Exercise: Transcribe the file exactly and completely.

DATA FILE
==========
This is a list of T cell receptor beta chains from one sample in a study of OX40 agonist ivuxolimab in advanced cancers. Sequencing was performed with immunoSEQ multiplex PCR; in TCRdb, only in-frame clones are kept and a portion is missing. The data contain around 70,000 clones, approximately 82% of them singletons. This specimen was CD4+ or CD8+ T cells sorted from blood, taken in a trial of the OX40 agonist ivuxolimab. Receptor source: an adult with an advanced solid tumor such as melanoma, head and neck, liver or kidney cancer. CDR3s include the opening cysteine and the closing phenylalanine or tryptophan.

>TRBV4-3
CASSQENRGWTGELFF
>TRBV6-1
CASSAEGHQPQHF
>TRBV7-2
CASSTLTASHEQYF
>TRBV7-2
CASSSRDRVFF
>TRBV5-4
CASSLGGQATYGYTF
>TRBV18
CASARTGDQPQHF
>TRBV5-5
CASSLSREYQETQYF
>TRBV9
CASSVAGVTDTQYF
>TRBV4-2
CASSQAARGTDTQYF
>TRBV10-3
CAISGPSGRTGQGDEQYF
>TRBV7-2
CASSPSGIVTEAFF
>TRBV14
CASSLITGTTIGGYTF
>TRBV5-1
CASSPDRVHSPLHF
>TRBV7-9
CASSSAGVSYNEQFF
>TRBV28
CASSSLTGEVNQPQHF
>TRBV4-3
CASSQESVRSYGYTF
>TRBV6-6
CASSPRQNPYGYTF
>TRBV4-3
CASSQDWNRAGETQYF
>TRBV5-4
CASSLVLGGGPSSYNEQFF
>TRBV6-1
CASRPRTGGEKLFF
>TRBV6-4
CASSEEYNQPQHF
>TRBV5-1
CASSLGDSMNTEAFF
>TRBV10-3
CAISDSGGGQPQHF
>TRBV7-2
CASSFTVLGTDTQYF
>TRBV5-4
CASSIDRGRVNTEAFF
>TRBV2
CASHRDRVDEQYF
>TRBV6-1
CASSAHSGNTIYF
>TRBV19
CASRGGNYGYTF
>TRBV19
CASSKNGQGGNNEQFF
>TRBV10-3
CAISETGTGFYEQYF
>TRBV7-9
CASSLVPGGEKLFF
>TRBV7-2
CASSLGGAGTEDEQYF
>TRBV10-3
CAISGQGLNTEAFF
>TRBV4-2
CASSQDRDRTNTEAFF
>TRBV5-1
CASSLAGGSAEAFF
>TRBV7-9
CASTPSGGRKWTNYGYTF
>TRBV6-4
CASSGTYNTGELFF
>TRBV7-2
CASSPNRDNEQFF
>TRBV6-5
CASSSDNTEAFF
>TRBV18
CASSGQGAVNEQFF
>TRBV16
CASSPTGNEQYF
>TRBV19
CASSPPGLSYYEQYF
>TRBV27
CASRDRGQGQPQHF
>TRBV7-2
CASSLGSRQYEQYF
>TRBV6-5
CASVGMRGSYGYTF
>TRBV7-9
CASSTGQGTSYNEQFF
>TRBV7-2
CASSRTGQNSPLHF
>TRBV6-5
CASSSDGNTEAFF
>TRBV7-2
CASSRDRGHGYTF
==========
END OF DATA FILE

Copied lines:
This is a list of T cell receptor beta chains from one sample in a study of OX40 agonist ivuxolimab in advanced cancers. Sequencing was performed with immunoSEQ multiplex PCR; in TCRdb, only in-frame clones are kept and a portion is missing. The data contain around 70,000 clones, approximately 82% of them singletons. This specimen was CD4+ or CD8+ T cells sorted from blood, taken in a trial of the OX40 agonist ivuxolimab. Receptor source: an adult with an advanced solid tumor such as melanoma, head and neck, liver or kidney cancer. CDR3s include the opening cysteine and the closing phenylalanine or tryptophan.

>TRBV4-3
CASSQENRGWTGELFF
>TRBV6-1
CASSAEGHQPQHF
>TRBV7-2
CASSTLTASHEQYF
>TRBV7-2
CASSSRDRVFF
>TRBV5-4
CASSLGGQATYGYTF
>TRBV18
CASARTGDQPQHF
>TRBV5-5
CASSLSREYQETQYF
>TRBV9
CASSVAGVTDTQYF
>TRBV4-2
CASSQAARGTDTQYF
>TRBV10-3
CAISGPSGRTGQGDEQYF
>TRBV7-2
CASSPSGIVTEAFF
>TRBV14
CASSLITGTTIGGYTF
>TRBV5-1
CASSPDRVHSPLHF
>TRBV7-9
CASSSAGVSYNEQFF
>TRBV28
CASSSLTGEVNQPQHF
>TRBV4-3
CASSQESVRSYGYTF
>TRBV6-6
CASSPRQNPYGYTF
>TRBV4-3
CASSQDWNRAGETQYF
>TRBV5-4
CASSLVLGGGPSSYNEQFF
>TRBV6-1
CASRPRTGGEKLFF
>TRBV6-4
CASSEEYNQPQHF
>TRBV5-1
CASSLGDSMNTEAFF
>TRBV10-3
CAISDSGGGQPQHF
>TRBV7-2
CASSFTVLGTDTQYF
>TRBV5-4
CASSIDRGRVNTEAFF
>TRBV2
CASHRDRVDEQYF
>TRBV6-1
CASSAHSGNTIYF
>TRBV19
CASRGGNYGYTF
>TRBV19
CASSKNGQGGNNEQFF
>TRBV10-3
CAISETGTGFYEQYF
>TRBV7-9
CASSLVPGGEKLFF
>TRBV7-2
CASSLGGAGTEDEQYF
>TRBV10-3
CAISGQGLNTEAFF
>TRBV4-2
CASSQDRDRTNTEAFF
>TRBV5-1
CASSLAGGSAEAFF
>TRBV7-9
CASTPSGGRKWTNYGYTF
>TRBV6-4
CASSGTYNTGELFF
>TRBV7-2
CASSPNRDNEQFF
>TRBV6-5
CASSSDNTEAFF
>TRBV18
CASSGQGAVNEQFF
>TRBV16
CASSPTGNEQYF
>TRBV19
CASSPPGLSYYEQYF
>TRBV27
CASRDRGQGQPQHF
>TRBV7-2
CASSLGSRQYEQYF
>TRBV6-5
CASVGMRGSYGYTF
>TRBV7-9
CASSTGQGTSYNEQFF
>TRBV7-2
CASSRTGQNSPLHF
>TRBV6-5
CASSSDGNTEAFF
>TRBV7-2
CASSRDRGHGYTF